Plebian Carnival

By Selwyn R. Cudjoe
March 09, 2011

Dr. Selwyn R. CudjoeOh what a difference an election victory makes. For time immemorial we were told by some that the steelband could never be considered as the national instrument—there was always the dholak—and that carnival was not really the national festival. They always sought to convince us that devali was comparable to carnival and emblematic of the national consciousness; hence the need to promote devali in the same way in which carnival is promoted. Somehow carnival was too black.

In fact, the prime minister brought down Jason Kaufman, a reporter from the United States, to the devali celebration to proclaim the joys of this national festival. Anand Ramlogan concluded: “People think of Trinidad as an African country. We want to rectify this mis-perception.” Part of mission of the People’s Partnership (PP) is to make the world know that Trinidad and Tobago is as Indian as it is African and there is no reason why anyone should give pride of place to carnival in the national and international consciousness.

To be fair, the PP did a lot to promote the carnival celebrations doling out millions of dollars in prizes to make it successful. To its everlasting glory, it would be recorded that it gave seven million dollars to the Steelband movement to complete their headquarters that had become a national eye sore along our highway. It is to PNM’s shame that they had to let the PP do what it should have done in the first place.

Rebuilding the stage complete with the North Stand and the Grandstand on the savannah was a master coup in spite of some of the complaints about the stage. It turned out to be a small financial investment for large national psychological returns. Returning carnival back to the people in their own terrain and on their own terms had the value of consolidating the democracy and elevating the dignity of our people in a way that the PNM had forgotten to do.

The PP ought to be commended on these moves. In the process they demonstrated a healthy sense of plebian sensibility in a way that the PNM preferred to overlook. The PNM sought to impose a kind of elitist government in which NAPA signified a kind of elevated sensibility that suggested a separation from the desires of the ordinary brothers and sisters and the projection of an elitist/bourgeois culture that took the party away from its roots.

So that when the Prime Minister declares that the economy received an economic injection of over $1 billion dollars from carnival one hopes that such a return on investment reverses an anti-black prejudice that had always polluted the minds of so many who saw nothing good coming out of carnival other than vice, fornication and excess that led Sat to say: “While them [meaning African children] beating pan; we [meaning Indian children] beating books.”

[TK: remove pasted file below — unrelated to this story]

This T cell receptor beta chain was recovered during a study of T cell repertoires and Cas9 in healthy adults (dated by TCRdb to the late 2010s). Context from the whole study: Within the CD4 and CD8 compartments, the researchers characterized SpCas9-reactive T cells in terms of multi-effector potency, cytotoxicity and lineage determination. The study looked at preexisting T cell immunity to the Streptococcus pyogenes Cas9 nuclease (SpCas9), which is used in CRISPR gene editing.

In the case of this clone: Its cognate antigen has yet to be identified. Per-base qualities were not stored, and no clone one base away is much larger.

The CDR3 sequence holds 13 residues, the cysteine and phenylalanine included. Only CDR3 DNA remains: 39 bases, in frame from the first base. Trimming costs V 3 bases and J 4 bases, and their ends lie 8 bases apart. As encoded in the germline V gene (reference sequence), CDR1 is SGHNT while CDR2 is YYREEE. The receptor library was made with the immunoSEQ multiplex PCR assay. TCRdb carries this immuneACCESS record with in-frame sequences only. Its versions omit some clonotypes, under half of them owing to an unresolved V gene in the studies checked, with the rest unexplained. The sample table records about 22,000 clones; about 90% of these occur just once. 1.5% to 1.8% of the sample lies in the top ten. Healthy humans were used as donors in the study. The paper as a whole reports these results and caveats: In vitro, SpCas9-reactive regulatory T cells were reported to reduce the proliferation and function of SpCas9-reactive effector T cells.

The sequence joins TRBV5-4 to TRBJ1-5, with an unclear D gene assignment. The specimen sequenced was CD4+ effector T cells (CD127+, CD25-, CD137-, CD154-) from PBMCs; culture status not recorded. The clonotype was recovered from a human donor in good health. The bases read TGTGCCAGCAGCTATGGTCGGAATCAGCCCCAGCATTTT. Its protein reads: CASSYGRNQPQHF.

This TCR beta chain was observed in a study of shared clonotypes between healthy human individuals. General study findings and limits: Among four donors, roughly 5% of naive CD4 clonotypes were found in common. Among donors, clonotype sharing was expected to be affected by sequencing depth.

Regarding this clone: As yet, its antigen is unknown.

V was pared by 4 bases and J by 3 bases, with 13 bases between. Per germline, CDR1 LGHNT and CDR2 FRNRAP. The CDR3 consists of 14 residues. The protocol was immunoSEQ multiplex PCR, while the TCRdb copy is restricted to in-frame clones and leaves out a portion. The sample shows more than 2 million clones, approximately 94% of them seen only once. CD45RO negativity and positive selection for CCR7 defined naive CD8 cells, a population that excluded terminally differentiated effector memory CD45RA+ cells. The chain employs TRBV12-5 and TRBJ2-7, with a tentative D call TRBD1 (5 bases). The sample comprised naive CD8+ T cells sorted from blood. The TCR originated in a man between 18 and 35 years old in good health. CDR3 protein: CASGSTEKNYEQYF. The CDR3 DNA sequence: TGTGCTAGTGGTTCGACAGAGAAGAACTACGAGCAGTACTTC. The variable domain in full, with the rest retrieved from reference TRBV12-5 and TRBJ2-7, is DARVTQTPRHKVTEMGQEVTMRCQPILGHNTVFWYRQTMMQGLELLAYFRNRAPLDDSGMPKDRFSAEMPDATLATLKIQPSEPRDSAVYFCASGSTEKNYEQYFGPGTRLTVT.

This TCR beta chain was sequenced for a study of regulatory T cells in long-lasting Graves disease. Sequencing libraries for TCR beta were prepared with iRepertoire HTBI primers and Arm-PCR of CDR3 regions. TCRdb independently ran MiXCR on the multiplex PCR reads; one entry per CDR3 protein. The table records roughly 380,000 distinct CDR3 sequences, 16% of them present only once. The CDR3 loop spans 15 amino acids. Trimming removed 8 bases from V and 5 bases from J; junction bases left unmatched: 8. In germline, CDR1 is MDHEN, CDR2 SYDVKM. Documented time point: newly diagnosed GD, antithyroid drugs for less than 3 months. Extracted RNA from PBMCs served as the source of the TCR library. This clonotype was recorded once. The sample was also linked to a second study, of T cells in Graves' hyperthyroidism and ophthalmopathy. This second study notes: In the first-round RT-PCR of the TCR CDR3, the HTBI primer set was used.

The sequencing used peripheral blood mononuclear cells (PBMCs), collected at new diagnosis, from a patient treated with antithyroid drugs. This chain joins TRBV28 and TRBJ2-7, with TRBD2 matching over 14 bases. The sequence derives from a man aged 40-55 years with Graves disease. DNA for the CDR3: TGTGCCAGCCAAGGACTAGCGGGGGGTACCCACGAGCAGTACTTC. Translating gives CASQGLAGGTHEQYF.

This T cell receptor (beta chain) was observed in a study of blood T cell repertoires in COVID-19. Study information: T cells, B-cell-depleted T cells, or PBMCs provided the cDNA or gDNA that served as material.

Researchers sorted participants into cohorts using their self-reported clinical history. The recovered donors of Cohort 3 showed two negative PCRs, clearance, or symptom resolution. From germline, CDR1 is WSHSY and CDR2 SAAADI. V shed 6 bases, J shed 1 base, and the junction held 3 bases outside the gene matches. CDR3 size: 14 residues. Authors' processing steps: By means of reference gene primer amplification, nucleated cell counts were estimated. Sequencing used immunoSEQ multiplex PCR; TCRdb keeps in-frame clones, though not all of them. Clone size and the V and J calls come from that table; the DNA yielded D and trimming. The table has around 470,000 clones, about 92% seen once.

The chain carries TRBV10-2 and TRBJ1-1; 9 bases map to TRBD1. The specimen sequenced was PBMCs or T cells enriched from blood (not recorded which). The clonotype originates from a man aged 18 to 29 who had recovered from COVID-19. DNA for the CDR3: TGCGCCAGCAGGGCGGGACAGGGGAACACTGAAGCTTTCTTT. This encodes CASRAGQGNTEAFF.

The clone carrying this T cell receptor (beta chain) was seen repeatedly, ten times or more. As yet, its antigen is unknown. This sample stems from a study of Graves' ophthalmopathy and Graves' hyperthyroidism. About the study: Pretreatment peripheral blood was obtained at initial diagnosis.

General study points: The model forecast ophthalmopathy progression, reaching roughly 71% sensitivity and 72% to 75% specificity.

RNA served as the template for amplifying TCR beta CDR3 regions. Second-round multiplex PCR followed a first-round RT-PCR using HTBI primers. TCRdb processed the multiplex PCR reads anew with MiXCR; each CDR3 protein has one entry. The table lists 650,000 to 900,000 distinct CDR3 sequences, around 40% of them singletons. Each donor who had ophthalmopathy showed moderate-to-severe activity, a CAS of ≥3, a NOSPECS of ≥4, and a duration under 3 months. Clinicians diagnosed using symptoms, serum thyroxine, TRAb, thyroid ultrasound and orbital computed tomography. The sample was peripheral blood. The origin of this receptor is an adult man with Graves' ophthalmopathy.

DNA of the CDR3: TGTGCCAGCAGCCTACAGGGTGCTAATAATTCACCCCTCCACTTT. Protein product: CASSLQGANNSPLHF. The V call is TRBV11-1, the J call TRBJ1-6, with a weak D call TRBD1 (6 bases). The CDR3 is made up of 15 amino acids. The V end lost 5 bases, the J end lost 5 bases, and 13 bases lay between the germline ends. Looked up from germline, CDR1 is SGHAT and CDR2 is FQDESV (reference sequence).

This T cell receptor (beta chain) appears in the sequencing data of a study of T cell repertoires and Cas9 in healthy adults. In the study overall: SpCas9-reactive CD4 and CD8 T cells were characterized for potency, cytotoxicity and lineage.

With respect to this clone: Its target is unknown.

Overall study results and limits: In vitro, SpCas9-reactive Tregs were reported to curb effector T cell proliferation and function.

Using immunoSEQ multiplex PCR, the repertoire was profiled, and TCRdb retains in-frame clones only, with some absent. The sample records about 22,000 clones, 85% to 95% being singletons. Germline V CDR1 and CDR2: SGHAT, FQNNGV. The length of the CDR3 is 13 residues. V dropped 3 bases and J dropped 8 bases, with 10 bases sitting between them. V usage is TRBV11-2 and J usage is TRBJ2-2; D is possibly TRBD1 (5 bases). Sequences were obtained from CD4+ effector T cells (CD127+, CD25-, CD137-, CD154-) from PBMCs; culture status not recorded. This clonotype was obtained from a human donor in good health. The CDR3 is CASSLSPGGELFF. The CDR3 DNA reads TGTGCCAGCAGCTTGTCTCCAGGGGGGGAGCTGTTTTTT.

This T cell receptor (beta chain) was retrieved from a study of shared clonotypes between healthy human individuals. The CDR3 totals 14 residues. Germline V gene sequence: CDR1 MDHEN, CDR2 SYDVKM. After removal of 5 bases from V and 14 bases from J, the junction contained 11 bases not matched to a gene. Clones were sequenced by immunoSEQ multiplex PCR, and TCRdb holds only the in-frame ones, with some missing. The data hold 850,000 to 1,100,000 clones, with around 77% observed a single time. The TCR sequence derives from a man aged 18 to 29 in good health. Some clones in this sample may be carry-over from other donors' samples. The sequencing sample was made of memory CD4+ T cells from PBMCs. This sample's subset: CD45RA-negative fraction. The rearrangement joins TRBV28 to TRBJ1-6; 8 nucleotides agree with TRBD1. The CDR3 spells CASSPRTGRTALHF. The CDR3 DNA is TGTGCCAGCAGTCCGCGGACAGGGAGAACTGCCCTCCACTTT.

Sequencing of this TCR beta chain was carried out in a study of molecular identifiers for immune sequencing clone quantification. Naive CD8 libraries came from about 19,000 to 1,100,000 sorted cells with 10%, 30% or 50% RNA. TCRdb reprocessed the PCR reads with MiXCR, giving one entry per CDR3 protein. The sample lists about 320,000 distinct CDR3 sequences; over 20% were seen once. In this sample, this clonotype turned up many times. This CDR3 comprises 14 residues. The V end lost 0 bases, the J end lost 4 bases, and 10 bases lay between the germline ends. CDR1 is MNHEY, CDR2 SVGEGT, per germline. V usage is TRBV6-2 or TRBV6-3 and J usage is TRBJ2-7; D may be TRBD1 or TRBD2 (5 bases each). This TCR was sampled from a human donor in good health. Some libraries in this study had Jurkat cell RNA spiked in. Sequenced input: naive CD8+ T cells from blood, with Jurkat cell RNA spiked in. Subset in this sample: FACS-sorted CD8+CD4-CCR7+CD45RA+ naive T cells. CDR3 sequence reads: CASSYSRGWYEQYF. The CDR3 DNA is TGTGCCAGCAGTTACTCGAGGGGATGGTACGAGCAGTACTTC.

The success of carnival in March should not lead us to conclude that such a success can be replicated in October in Tobago. Carnival is not simply bacchanal as some of our commentators love to proclaim. The joy, the intensity and the infectiousness of carnival emanates from a people’s way of life; the culmination of centuries of a particular sociological ordering.

In 1838 when slavery ended, 22,000 Africans were emancipated. They created a new element in our society. The Carnival celebration, previously of French-Creole origins, took on a new dimension as Africans began to make their presence felt in the public space. Even as the masked balls remained an important part of the French-Creole carnival, the use of masks (and maskings) on the part of the Africans who took over the festival signified a commitment to continue the traditions of his predecessors and the reputation of his lineage.

By the 1870s, carnival began to change its character. It was a time when the lively underworld of characters (the lower class if you may) emerged to transform the nature of the national fete. In that period we saw the emergence of the stickmen, singers, drummers, dancers, jamettes (or prostitutes), bad Johns, matadors, dunois (jamette rowdies), obeahmen (practitioners of magic), corner boys; midnight robbers and scores of other figures.

This underground eruption of the culture, represented a moment when the masses of African people asserted the integrity of their being. It was never simply jump-up and fete. For women particularly, it meant an expression of female independence that was threatened by the official society and their male companions.

Carnival represented a time when Africans reconnected with their old societies—remember the sensation that George Bailey’s “Back to Africa” caused in 1957–and an opportunity to find their life rhythms in a new social environment. It would be simplistic to say that the character of carnival has not changed over the years as it is erroneous to think that one can simple replicate a carnival in Tobago because it provided such a big spark for our national economy.